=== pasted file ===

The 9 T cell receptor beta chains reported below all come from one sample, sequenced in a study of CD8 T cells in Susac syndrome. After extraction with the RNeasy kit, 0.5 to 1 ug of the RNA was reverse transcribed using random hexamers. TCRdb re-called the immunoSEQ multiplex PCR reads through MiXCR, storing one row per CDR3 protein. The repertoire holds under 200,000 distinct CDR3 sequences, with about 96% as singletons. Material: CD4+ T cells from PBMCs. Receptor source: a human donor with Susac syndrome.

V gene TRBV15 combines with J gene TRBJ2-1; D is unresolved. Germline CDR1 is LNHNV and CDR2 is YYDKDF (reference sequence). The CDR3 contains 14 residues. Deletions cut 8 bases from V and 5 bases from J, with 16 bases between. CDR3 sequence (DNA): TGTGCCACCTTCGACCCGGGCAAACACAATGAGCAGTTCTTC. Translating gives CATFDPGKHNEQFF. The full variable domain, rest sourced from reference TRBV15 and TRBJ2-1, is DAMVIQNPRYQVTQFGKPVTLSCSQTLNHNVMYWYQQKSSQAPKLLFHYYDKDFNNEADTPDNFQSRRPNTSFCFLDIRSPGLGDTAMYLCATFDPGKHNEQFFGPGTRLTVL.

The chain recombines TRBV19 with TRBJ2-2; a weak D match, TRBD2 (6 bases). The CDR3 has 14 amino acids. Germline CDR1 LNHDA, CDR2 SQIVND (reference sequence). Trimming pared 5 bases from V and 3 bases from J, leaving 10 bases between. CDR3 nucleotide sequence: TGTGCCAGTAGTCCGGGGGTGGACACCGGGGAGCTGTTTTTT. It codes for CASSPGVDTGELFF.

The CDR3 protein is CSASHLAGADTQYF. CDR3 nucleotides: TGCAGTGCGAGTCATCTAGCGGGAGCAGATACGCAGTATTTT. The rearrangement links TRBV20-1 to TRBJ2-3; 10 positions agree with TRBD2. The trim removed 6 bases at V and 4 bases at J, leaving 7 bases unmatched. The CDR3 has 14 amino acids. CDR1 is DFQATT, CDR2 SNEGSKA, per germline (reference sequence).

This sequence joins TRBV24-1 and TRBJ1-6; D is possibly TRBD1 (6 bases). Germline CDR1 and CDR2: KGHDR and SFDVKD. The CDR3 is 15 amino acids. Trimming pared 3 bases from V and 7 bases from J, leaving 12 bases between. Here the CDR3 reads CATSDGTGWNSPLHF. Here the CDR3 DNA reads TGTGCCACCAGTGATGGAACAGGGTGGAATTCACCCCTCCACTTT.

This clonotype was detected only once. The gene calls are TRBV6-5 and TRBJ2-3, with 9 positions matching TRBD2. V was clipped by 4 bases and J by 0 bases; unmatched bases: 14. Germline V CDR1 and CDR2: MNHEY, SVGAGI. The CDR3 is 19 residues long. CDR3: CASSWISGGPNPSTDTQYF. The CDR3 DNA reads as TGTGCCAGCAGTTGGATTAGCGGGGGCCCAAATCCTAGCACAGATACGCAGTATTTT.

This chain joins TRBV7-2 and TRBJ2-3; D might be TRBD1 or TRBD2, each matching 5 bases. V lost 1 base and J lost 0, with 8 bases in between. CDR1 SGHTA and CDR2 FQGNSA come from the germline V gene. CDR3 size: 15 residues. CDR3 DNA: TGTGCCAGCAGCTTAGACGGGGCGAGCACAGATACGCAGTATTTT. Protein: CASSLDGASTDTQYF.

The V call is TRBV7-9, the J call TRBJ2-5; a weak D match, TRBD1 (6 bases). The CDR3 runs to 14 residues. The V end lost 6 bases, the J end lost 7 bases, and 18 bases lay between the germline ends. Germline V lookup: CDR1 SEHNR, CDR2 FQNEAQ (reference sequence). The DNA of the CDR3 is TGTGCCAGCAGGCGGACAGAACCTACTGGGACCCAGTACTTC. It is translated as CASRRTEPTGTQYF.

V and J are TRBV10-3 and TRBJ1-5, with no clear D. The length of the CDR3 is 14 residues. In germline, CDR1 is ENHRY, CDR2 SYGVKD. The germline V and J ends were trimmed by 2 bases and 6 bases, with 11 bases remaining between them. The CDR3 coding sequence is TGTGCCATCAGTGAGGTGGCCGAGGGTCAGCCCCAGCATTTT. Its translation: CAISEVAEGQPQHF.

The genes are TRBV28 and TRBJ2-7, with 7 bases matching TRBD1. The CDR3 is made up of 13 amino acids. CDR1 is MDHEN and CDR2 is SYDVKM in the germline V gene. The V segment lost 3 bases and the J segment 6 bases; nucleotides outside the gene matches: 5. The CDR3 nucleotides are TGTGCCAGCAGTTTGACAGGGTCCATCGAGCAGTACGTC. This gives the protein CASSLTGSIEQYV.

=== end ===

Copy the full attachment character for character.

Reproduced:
The 9 T cell receptor beta chains reported below all come from one sample, sequenced in a study of CD8 T cells in Susac syndrome. After extraction with the RNeasy kit, 0.5 to 1 ug of the RNA was reverse transcribed using random hexamers. TCRdb re-called the immunoSEQ multiplex PCR reads through MiXCR, storing one row per CDR3 protein. The repertoire holds under 200,000 distinct CDR3 sequences, with about 96% as singletons. Material: CD4+ T cells from PBMCs. Receptor source: a human donor with Susac syndrome.

V gene TRBV15 combines with J gene TRBJ2-1; D is unresolved. Germline CDR1 is LNHNV and CDR2 is YYDKDF (reference sequence). The CDR3 contains 14 residues. Deletions cut 8 bases from V and 5 bases from J, with 16 bases between. CDR3 sequence (DNA): TGTGCCACCTTCGACCCGGGCAAACACAATGAGCAGTTCTTC. Translating gives CATFDPGKHNEQFF. The full variable domain, rest sourced from reference TRBV15 and TRBJ2-1, is DAMVIQNPRYQVTQFGKPVTLSCSQTLNHNVMYWYQQKSSQAPKLLFHYYDKDFNNEADTPDNFQSRRPNTSFCFLDIRSPGLGDTAMYLCATFDPGKHNEQFFGPGTRLTVL.

The chain recombines TRBV19 with TRBJ2-2; a weak D match, TRBD2 (6 bases). The CDR3 has 14 amino acids. Germline CDR1 LNHDA, CDR2 SQIVND (reference sequence). Trimming pared 5 bases from V and 3 bases from J, leaving 10 bases between. CDR3 nucleotide sequence: TGTGCCAGTAGTCCGGGGGTGGACACCGGGGAGCTGTTTTTT. It codes for CASSPGVDTGELFF.

The CDR3 protein is CSASHLAGADTQYF. CDR3 nucleotides: TGCAGTGCGAGTCATCTAGCGGGAGCAGATACGCAGTATTTT. The rearrangement links TRBV20-1 to TRBJ2-3; 10 positions agree with TRBD2. The trim removed 6 bases at V and 4 bases at J, leaving 7 bases unmatched. The CDR3 has 14 amino acids. CDR1 is DFQATT, CDR2 SNEGSKA, per germline (reference sequence).

This sequence joins TRBV24-1 and TRBJ1-6; D is possibly TRBD1 (6 bases). Germline CDR1 and CDR2: KGHDR and SFDVKD. The CDR3 is 15 amino acids. Trimming pared 3 bases from V and 7 bases from J, leaving 12 bases between. Here the CDR3 reads CATSDGTGWNSPLHF. Here the CDR3 DNA reads TGTGCCACCAGTGATGGAACAGGGTGGAATTCACCCCTCCACTTT.

This clonotype was detected only once. The gene calls are TRBV6-5 and TRBJ2-3, with 9 positions matching TRBD2. V was clipped by 4 bases and J by 0 bases; unmatched bases: 14. Germline V CDR1 and CDR2: MNHEY, SVGAGI. The CDR3 is 19 residues long. CDR3: CASSWISGGPNPSTDTQYF. The CDR3 DNA reads as TGTGCCAGCAGTTGGATTAGCGGGGGCCCAAATCCTAGCACAGATACGCAGTATTTT.

This chain joins TRBV7-2 and TRBJ2-3; D might be TRBD1 or TRBD2, each matching 5 bases. V lost 1 base and J lost 0, with 8 bases in between. CDR1 SGHTA and CDR2 FQGNSA come from the germline V gene. CDR3 size: 15 residues. CDR3 DNA: TGTGCCAGCAGCTTAGACGGGGCGAGCACAGATACGCAGTATTTT. Protein: CASSLDGASTDTQYF.

The V call is TRBV7-9, the J call TRBJ2-5; a weak D match, TRBD1 (6 bases). The CDR3 runs to 14 residues. The V end lost 6 bases, the J end lost 7 bases, and 18 bases lay between the germline ends. Germline V lookup: CDR1 SEHNR, CDR2 FQNEAQ (reference sequence). The DNA of the CDR3 is TGTGCCAGCAGGCGGACAGAACCTACTGGGACCCAGTACTTC. It is translated as CASRRTEPTGTQYF.

V and J are TRBV10-3 and TRBJ1-5, with no clear D. The length of the CDR3 is 14 residues. In germline, CDR1 is ENHRY, CDR2 SYGVKD. The germline V and J ends were trimmed by 2 bases and 6 bases, with 11 bases remaining between them. The CDR3 coding sequence is TGTGCCATCAGTGAGGTGGCCGAGGGTCAGCCCCAGCATTTT. Its translation: CAISEVAEGQPQHF.

The genes are TRBV28 and TRBJ2-7, with 7 bases matching TRBD1. The CDR3 is made up of 13 amino acids. CDR1 is MDHEN and CDR2 is SYDVKM in the germline V gene. The V segment lost 3 bases and the J segment 6 bases; nucleotides outside the gene matches: 5. The CDR3 nucleotides are TGTGCCAGCAGTTTGACAGGGTCCATCGAGCAGTACGTC. This gives the protein CASSLTGSIEQYV.